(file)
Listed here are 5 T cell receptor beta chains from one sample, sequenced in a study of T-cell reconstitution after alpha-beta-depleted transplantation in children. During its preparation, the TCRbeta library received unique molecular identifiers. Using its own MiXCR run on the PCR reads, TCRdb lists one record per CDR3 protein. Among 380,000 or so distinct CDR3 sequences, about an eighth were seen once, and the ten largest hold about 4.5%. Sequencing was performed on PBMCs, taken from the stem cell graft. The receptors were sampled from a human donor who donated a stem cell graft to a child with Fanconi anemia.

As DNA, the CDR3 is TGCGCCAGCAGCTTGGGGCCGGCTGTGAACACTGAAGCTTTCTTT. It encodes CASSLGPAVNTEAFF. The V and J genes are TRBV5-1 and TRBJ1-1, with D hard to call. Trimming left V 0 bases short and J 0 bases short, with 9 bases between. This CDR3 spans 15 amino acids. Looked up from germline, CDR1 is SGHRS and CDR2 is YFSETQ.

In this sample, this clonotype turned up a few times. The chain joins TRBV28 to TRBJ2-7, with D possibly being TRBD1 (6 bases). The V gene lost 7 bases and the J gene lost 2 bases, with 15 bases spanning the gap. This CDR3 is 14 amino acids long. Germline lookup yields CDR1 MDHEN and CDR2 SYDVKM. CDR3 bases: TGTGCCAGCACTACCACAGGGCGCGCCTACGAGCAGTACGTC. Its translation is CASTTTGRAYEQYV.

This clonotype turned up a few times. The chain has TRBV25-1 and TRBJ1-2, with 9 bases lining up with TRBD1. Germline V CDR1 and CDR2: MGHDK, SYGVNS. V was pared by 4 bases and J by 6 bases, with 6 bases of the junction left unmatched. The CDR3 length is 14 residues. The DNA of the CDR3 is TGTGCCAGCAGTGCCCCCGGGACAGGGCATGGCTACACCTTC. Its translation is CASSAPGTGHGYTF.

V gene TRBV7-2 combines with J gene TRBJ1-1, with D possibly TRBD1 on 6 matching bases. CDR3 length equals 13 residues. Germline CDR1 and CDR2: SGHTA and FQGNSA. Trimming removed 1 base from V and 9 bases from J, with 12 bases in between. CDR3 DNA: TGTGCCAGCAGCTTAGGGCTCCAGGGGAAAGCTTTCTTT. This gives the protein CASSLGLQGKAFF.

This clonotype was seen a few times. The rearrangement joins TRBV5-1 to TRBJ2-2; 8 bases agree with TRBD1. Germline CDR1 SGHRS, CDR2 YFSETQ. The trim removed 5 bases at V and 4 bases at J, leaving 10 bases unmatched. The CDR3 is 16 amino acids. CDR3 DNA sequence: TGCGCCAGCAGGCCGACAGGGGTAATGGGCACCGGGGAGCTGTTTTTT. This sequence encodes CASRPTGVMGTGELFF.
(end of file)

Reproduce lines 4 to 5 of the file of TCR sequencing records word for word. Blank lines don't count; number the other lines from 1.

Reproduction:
This clonotype turned up a few times. The chain has TRBV25-1 and TRBJ1-2, with 9 bases lining up with TRBD1. Germline V CDR1 and CDR2: MGHDK, SYGVNS. V was pared by 4 bases and J by 6 bases, with 6 bases of the junction left unmatched. The CDR3 length is 14 residues. The DNA of the CDR3 is TGTGCCAGCAGTGCCCCCGGGACAGGGCATGGCTACACCTTC. Its translation is CASSAPGTGHGYTF.

V gene TRBV7-2 combines with J gene TRBJ1-1, with D possibly TRBD1 on 6 matching bases. CDR3 length equals 13 residues. Germline CDR1 and CDR2: SGHTA and FQGNSA. Trimming removed 1 base from V and 9 bases from J, with 12 bases in between. CDR3 DNA: TGTGCCAGCAGCTTAGGGCTCCAGGGGAAAGCTTTCTTT. This gives the protein CASSLGLQGKAFF.